Fight or flight personality

Stress addiction

My childhood friend recently had a rough emotional time, this caused him to feel fatigued for several months. His approach to this fatigue was completely different from mine at the time. He stayed calm, didn’t push himself and slowly worked his way out of it again. Within four months he was back on track and exercised and worked full-time again. I have however always been a stressed person. My childhood was stressful and I thrived with stress. I loved thinking about theories to beat systems and problem solving was what I was best at. When I developed symptoms I was running a company and I wanted to work hard on it for at least 3 more years before I wanted to take it slower. That would have earned me enough money to buy a house with a big garden and secure my financial future. I kept on working and started the push and crash cycle. In the first 4 months of my fatigue I was incredibly sharp minded, I felt like Sherlock Holmes and I figured out lots of strategies to earn even more money. One day I would work many hours and the next day I felt horrible and I would plan all my strategies. At the end of that period, I noticed how I couldn’t relax anymore, my heartbeat was making me nervous and I didn’t know how to relax anymore. I started developing brain fog later and at times I even couldn’t remember my name anymore. I was now so tired and wired that I needed a full day of rest after only half a day of work. I felt even more stressed by symptoms and accepted some more big shows for me to star in. I pushed myself a little further and I have never earned so much money as the period I managed to work only 3 half days a week. I even moved places to a nice apartment in Amsterdam. After 10 months of having symptoms I had to stop working and it would take another 14 months for me to be able to stop being in the ‘fight or flight mode’ constantly. In those 14 months I had lost the ability to walk longer than 1 minute, to sleep longer than 2 minutes at a time, to speak sentences, to process anything that I heard or saw, like listening to my mum. I was so exhausted that in the end I only had one option left, to finally learn how to calm down. It was only when I started with that process that I started making some progress in my health. With ups and downs I have learned to calm down my nervous system and I am still in the process of learning. Nowadays when I feel tired, I can allow myself some high quality rest and when I really calm down and enter the rest and digest mode, I feel much better very fast. Sometimes I am exhausted and only twenty minutes of high quality rest rejuvenates me for the rest of the day. To start healing I needed to change my ‘fight or flight’ personality.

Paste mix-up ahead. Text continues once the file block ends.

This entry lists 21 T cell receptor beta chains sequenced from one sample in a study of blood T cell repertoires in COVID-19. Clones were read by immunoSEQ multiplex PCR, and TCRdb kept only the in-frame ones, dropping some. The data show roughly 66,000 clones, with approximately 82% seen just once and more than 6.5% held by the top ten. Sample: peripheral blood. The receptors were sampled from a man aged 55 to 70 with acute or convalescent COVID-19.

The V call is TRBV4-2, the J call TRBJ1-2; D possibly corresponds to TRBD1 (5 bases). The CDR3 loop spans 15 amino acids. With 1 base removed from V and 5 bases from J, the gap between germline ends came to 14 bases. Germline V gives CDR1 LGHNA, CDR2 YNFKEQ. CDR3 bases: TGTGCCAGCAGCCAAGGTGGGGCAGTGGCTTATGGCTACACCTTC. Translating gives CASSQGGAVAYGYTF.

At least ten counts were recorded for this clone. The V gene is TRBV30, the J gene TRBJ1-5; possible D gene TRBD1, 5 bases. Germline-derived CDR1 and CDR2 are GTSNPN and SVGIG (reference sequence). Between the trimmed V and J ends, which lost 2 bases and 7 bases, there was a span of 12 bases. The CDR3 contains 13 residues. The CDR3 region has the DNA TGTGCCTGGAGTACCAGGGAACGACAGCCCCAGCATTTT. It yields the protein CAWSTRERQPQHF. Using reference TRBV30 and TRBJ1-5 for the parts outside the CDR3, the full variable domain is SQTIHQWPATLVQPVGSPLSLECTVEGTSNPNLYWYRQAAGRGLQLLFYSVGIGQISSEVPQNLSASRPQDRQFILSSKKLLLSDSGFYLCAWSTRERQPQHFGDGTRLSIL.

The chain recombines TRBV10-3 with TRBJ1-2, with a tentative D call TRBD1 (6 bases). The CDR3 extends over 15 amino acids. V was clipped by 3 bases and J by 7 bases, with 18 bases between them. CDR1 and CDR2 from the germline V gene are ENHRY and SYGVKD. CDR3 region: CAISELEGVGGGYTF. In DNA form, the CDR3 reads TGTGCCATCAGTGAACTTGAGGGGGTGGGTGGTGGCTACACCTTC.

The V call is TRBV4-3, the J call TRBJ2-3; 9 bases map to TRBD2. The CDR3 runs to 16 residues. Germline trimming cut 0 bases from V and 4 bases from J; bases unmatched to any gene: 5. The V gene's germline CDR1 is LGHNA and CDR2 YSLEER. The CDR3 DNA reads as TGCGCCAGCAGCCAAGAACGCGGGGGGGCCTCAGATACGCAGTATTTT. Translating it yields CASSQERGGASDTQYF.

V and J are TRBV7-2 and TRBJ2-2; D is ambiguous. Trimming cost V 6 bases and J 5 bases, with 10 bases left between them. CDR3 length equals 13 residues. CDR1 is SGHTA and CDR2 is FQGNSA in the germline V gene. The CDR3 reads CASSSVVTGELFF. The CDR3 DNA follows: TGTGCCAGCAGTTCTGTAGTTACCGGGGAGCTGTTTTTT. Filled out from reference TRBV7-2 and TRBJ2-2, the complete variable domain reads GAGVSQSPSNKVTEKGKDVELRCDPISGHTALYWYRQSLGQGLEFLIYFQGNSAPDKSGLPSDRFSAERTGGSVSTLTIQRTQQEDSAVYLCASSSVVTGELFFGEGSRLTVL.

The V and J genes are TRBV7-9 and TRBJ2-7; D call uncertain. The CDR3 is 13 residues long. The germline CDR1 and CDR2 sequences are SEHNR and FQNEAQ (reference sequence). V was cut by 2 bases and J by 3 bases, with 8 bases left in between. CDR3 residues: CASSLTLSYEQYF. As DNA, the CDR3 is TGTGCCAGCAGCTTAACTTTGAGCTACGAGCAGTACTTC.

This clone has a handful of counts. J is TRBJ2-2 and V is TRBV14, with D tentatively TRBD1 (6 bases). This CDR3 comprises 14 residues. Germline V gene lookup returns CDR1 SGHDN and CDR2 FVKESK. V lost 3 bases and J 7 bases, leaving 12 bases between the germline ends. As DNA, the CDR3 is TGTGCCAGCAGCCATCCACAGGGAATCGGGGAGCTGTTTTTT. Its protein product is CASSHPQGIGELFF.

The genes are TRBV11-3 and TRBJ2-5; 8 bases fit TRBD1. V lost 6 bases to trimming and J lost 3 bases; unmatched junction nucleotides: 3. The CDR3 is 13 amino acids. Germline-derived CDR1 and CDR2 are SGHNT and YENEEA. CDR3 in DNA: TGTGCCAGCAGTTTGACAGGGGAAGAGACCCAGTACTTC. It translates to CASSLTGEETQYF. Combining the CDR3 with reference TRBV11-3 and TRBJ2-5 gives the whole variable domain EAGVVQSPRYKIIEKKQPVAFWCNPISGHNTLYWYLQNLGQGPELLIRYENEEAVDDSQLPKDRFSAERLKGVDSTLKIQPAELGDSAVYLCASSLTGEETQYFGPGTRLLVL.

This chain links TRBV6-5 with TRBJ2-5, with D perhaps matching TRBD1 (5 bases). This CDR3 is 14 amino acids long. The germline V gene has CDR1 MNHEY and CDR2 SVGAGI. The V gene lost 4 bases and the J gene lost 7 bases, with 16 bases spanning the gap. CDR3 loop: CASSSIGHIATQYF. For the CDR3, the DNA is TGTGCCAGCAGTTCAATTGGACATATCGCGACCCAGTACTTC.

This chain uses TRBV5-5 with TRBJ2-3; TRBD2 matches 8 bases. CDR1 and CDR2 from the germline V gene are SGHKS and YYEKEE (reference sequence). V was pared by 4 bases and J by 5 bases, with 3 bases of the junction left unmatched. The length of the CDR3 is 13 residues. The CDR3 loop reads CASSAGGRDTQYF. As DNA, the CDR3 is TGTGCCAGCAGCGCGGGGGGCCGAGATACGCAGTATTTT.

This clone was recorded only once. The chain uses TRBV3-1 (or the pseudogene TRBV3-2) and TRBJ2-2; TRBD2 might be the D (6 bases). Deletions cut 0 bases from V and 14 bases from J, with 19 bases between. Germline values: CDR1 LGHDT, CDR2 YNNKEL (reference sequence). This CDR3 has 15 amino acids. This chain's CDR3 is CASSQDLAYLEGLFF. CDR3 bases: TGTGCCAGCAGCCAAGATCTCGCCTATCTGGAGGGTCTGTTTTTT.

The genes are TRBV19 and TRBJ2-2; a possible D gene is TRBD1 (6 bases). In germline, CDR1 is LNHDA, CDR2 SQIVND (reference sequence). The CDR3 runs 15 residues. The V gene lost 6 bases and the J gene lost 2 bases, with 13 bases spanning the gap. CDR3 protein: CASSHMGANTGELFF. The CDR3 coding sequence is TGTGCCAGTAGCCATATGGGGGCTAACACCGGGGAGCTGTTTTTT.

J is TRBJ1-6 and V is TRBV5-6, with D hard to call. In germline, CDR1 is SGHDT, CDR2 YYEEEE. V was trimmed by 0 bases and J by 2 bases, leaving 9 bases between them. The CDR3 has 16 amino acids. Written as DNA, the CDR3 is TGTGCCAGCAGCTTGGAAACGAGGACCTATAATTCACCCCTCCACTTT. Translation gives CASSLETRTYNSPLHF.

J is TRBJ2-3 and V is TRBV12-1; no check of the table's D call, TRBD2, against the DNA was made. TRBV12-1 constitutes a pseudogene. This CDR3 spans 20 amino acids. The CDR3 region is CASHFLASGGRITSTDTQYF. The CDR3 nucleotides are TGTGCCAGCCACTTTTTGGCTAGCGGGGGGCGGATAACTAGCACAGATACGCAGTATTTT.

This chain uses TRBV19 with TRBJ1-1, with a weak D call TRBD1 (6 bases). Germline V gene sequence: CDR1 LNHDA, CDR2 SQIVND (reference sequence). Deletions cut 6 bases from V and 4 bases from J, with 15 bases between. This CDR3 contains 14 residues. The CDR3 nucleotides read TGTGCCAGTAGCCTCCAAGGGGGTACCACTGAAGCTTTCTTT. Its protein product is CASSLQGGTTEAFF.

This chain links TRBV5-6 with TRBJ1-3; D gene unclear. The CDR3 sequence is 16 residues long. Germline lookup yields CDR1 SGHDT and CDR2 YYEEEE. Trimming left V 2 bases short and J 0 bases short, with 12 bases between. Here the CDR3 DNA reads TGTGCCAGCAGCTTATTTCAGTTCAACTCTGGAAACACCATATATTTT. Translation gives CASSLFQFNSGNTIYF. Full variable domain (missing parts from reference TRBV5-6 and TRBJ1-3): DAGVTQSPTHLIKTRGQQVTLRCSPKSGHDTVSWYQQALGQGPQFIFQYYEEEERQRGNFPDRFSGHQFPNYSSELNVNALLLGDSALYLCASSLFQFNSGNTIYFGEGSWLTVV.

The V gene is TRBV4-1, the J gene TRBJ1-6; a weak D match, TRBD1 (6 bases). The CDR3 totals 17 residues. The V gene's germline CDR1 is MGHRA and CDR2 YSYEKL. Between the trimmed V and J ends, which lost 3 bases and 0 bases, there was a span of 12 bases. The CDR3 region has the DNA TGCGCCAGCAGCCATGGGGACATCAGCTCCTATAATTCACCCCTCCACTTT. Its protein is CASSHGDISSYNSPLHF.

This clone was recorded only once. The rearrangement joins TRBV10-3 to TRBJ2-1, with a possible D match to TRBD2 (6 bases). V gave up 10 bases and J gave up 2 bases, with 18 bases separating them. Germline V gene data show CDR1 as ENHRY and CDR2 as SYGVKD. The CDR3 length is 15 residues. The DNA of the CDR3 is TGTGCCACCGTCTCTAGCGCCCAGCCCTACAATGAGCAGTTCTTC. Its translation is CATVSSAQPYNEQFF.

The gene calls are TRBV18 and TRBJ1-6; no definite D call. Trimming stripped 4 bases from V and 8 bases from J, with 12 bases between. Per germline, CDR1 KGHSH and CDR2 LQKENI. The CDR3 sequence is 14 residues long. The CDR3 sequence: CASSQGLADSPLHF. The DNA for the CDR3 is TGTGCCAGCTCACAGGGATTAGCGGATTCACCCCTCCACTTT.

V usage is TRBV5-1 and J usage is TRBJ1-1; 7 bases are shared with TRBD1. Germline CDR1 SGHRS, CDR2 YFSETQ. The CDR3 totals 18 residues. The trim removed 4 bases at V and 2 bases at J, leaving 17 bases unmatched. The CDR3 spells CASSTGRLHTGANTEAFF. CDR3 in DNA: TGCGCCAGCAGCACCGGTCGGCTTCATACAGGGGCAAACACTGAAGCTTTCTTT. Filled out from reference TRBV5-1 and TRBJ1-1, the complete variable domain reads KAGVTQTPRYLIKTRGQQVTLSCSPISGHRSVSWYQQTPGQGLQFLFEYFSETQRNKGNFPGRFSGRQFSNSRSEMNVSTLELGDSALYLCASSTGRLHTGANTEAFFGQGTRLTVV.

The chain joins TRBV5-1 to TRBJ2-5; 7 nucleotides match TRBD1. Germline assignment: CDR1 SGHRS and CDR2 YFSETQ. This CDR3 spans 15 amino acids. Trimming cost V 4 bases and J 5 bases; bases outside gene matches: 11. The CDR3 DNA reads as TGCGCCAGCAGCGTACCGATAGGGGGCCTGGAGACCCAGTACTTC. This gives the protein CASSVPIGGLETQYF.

Adrenaline and cortisol addiction

The nervous system has roughly three states: freeze, ‘fight or flight’ and ‘rest and digest’. A balance between ‘fight or flight’ and ‘rest and digest’ is called homeostasis. You will have to learn to balance these two states again. The state of ‘freeze’ is the state that causes emotional trauma. When we experience an extremely difficult moment we can get stuck in the freeze mode. We won’t process the emotion anymore because the fight or flight response was not possible at that time. This means we don’t have a clear memory from what is haunting us. After many years this traumatic experience might trigger the ‘fight or flight mode’ to escape from it again and again. Being stuck in the ‘fight or flight mode’ will drain you and your adrenals. You have become addicted to adrenaline and cortisol. And in the long run this has lots of negative consequences. Stress is all you know and even in your healing journey, you have most likely prefered a stressful approach. Being stressed out has made you able to achieve great things in life. People with ME/CFS have the so-called type A personality, they are anything but lazy. You might keep on clinging to your adrenaline and cortisol addiction and your symptoms will stress you out even further. Stress has brought you a lot, but it will not bring you healing. Learning to calm down your nervous system on the other hand, will boost your adrenals faster than you might expect. Often people talk about good stress and bad stress. Especially people with illnesses like MS, ALS and autoimmune conditions believe that there can be good stress, as they usually develop a stressful personality. Gabor Mate explores this idea in his book called ‘When the body says no’. His conclusion is that stress is neither good nor bad, but too much stress will make it harder for your nervous system to return to homeostasis or balance. The inability to return to homeostasis will make you ill eventually.

The endless journey back to yourself

If you apply the ‘rest and digest’ mode over a longer period of time, I am sure you will come to see results. You will have to abandon your restless mind and the ‘fight or flight’ personality. Leave behind the coping mechanisms that once served you and that you are (still) unaware of. Practise mindfulness, start meditation, quit your smartphone addiction and calm down as best as you can. If you think you are relaxed, I am sure you can eventually find an even calmer state in the future. Again and again I have surprised myself with new discovered depths of relaxation. I am pretty sure this pattern will continue, as are all the things that I talk about, like emotional healing, emotional awareness, body awareness, thoughts awareness and mindfulness. What you are about to start is a journey that doesn’t have an end destination.